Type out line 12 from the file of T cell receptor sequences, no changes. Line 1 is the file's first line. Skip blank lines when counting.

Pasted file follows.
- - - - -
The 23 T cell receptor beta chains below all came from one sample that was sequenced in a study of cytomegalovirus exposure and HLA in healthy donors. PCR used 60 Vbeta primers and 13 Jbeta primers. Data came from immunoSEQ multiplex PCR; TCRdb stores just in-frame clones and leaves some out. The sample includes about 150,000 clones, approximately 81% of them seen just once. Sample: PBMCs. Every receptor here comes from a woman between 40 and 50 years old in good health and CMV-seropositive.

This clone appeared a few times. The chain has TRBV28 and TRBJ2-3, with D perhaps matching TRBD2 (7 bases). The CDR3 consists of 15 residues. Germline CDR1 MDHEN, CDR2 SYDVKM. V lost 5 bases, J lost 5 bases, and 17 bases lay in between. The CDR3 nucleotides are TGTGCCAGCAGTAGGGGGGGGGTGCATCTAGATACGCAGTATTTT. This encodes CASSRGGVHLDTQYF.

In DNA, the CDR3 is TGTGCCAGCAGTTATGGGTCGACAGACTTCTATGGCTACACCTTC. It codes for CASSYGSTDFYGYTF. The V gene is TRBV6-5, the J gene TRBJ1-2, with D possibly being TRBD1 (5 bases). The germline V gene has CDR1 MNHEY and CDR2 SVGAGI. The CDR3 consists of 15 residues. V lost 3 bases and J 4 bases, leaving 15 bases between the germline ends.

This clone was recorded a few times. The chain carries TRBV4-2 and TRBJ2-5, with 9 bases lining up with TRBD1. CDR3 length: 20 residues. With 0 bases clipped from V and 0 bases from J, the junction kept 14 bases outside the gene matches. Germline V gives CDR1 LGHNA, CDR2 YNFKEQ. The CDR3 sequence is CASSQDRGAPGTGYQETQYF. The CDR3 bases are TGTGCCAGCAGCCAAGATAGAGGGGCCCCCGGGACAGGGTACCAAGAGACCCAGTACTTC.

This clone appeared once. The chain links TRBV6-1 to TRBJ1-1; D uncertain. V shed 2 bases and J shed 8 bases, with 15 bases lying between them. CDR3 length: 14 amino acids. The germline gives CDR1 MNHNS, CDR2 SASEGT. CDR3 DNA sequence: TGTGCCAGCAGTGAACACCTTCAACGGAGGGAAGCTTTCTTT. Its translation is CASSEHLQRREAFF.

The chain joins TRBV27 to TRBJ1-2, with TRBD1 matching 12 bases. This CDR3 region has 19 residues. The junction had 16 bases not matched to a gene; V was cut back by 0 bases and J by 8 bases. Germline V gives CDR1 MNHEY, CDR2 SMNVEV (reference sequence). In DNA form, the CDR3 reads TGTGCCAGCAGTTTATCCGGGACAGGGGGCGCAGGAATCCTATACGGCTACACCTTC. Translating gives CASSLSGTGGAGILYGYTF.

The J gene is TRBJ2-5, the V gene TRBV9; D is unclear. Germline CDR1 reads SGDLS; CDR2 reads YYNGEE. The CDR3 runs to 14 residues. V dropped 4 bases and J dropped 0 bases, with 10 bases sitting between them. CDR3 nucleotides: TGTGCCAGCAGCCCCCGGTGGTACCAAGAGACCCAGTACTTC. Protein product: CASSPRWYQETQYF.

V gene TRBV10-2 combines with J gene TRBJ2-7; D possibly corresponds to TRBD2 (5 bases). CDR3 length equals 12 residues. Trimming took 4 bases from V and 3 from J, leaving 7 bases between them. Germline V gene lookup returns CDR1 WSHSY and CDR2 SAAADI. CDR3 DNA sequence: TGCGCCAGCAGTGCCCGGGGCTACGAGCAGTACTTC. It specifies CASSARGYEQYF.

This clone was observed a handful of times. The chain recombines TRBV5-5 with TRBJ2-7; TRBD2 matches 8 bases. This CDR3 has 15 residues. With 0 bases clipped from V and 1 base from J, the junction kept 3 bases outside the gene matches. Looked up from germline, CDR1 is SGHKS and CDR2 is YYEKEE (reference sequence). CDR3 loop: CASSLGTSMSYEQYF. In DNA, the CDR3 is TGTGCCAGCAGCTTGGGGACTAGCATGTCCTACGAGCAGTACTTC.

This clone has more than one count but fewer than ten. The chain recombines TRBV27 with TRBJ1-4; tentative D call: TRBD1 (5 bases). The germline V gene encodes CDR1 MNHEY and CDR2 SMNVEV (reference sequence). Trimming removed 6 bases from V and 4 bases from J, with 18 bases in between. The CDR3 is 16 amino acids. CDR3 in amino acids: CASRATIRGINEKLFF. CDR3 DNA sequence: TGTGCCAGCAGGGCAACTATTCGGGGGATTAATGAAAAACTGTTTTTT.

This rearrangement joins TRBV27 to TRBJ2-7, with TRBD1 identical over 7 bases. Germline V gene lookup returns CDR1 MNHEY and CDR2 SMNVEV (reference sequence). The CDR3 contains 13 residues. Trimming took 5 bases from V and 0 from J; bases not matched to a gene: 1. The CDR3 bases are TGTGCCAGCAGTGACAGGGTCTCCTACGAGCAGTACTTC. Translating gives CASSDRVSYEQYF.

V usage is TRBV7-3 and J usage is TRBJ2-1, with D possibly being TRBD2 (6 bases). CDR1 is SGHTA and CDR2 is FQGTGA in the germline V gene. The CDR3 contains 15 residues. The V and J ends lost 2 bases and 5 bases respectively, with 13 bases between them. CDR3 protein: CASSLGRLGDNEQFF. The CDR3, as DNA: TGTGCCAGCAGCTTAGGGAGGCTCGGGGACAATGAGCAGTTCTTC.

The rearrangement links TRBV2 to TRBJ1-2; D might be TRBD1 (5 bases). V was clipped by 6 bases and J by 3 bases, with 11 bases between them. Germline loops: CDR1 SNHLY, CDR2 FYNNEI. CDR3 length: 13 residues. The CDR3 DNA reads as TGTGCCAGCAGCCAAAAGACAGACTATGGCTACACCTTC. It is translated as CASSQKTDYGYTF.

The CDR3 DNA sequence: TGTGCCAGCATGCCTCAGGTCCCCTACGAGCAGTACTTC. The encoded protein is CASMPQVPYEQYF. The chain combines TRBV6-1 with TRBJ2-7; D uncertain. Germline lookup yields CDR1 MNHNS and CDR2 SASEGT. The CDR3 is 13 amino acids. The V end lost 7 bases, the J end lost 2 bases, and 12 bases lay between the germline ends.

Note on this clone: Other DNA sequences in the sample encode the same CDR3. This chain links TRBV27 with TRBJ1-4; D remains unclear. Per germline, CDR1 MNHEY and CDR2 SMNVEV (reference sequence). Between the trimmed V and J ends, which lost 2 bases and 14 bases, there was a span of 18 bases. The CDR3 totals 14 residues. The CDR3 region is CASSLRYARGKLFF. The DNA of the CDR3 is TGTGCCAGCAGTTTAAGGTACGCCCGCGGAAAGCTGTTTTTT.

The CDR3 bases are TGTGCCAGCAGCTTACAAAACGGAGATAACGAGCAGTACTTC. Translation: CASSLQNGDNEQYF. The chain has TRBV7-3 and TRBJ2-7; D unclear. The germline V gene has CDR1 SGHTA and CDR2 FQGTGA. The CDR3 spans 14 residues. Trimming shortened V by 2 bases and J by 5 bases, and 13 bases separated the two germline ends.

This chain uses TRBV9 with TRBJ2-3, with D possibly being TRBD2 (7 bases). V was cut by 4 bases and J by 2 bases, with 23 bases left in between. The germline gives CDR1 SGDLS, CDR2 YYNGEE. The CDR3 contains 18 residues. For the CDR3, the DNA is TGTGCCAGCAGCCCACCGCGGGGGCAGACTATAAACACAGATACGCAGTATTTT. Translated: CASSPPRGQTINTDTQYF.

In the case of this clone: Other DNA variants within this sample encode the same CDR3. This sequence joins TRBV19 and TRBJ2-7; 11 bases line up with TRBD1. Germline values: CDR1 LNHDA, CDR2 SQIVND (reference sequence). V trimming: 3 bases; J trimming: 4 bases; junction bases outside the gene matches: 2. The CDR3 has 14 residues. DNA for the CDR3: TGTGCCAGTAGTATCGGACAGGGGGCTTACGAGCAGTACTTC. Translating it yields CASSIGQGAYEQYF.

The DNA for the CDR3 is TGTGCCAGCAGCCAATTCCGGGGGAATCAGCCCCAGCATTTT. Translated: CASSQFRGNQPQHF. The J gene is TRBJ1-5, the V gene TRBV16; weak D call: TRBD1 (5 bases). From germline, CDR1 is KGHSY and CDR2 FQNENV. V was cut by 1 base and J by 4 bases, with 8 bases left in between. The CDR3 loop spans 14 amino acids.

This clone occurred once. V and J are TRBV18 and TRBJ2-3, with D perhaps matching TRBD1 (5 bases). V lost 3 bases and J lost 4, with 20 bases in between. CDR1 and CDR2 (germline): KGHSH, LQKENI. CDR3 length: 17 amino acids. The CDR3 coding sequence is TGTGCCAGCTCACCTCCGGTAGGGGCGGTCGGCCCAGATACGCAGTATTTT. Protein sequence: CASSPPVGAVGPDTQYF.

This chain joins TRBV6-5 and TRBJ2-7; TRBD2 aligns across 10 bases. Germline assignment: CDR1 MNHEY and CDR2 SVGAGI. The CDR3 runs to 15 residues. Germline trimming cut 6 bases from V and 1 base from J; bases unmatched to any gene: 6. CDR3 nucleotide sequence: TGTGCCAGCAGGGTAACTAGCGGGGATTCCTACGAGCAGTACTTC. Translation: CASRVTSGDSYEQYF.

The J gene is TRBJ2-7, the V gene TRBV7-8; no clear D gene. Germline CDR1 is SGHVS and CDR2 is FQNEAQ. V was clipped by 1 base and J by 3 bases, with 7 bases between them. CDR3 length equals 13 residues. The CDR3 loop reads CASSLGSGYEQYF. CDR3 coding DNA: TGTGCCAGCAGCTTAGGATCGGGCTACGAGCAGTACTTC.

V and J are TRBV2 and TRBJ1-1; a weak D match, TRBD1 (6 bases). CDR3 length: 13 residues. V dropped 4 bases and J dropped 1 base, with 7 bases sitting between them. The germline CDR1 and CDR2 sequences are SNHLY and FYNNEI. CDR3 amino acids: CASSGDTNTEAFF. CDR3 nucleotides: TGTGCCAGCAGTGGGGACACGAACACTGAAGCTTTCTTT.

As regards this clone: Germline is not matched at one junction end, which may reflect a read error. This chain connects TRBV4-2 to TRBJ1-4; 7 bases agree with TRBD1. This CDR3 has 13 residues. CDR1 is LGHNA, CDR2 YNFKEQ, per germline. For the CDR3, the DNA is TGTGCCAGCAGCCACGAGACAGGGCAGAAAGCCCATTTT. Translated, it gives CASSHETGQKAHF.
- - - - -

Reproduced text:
V usage is TRBV7-3 and J usage is TRBJ2-1, with D possibly being TRBD2 (6 bases). CDR1 is SGHTA and CDR2 is FQGTGA in the germline V gene. The CDR3 contains 15 residues. The V and J ends lost 2 bases and 5 bases respectively, with 13 bases between them. CDR3 protein: CASSLGRLGDNEQFF. The CDR3, as DNA: TGTGCCAGCAGCTTAGGGAGGCTCGGGGACAATGAGCAGTTCTTC.